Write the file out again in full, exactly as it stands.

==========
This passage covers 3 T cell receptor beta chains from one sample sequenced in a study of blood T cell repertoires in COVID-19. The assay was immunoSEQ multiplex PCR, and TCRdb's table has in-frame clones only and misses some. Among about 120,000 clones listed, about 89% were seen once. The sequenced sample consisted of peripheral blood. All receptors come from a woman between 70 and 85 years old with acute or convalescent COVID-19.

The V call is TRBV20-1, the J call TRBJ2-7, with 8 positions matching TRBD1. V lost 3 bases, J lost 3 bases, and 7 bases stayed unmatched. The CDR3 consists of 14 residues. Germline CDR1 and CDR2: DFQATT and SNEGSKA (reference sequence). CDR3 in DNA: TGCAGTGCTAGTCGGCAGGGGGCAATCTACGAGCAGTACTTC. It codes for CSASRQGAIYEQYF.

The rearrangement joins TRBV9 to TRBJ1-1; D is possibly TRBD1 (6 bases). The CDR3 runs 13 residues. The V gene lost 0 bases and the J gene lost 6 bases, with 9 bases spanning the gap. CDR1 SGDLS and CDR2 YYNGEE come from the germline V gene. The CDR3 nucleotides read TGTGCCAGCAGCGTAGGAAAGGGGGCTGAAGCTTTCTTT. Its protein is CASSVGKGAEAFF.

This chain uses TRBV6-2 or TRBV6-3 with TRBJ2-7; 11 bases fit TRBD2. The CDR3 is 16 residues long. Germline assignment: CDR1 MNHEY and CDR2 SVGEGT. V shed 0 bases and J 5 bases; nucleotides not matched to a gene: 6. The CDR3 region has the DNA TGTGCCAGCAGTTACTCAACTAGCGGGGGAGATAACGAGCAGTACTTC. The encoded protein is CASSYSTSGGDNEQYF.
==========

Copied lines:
This passage covers 3 T cell receptor beta chains from one sample sequenced in a study of blood T cell repertoires in COVID-19. The assay was immunoSEQ multiplex PCR, and TCRdb's table has in-frame clones only and misses some. Among about 120,000 clones listed, about 89% were seen once. The sequenced sample consisted of peripheral blood. All receptors come from a woman between 70 and 85 years old with acute or convalescent COVID-19.

The V call is TRBV20-1, the J call TRBJ2-7, with 8 positions matching TRBD1. V lost 3 bases, J lost 3 bases, and 7 bases stayed unmatched. The CDR3 consists of 14 residues. Germline CDR1 and CDR2: DFQATT and SNEGSKA (reference sequence). CDR3 in DNA: TGCAGTGCTAGTCGGCAGGGGGCAATCTACGAGCAGTACTTC. It codes for CSASRQGAIYEQYF.

The rearrangement joins TRBV9 to TRBJ1-1; D is possibly TRBD1 (6 bases). The CDR3 runs 13 residues. The V gene lost 0 bases and the J gene lost 6 bases, with 9 bases spanning the gap. CDR1 SGDLS and CDR2 YYNGEE come from the germline V gene. The CDR3 nucleotides read TGTGCCAGCAGCGTAGGAAAGGGGGCTGAAGCTTTCTTT. Its protein is CASSVGKGAEAFF.

This chain uses TRBV6-2 or TRBV6-3 with TRBJ2-7; 11 bases fit TRBD2. The CDR3 is 16 residues long. Germline assignment: CDR1 MNHEY and CDR2 SVGEGT. V shed 0 bases and J 5 bases; nucleotides not matched to a gene: 6. The CDR3 region has the DNA TGTGCCAGCAGTTACTCAACTAGCGGGGGAGATAACGAGCAGTACTTC. The encoded protein is CASSYSTSGGDNEQYF.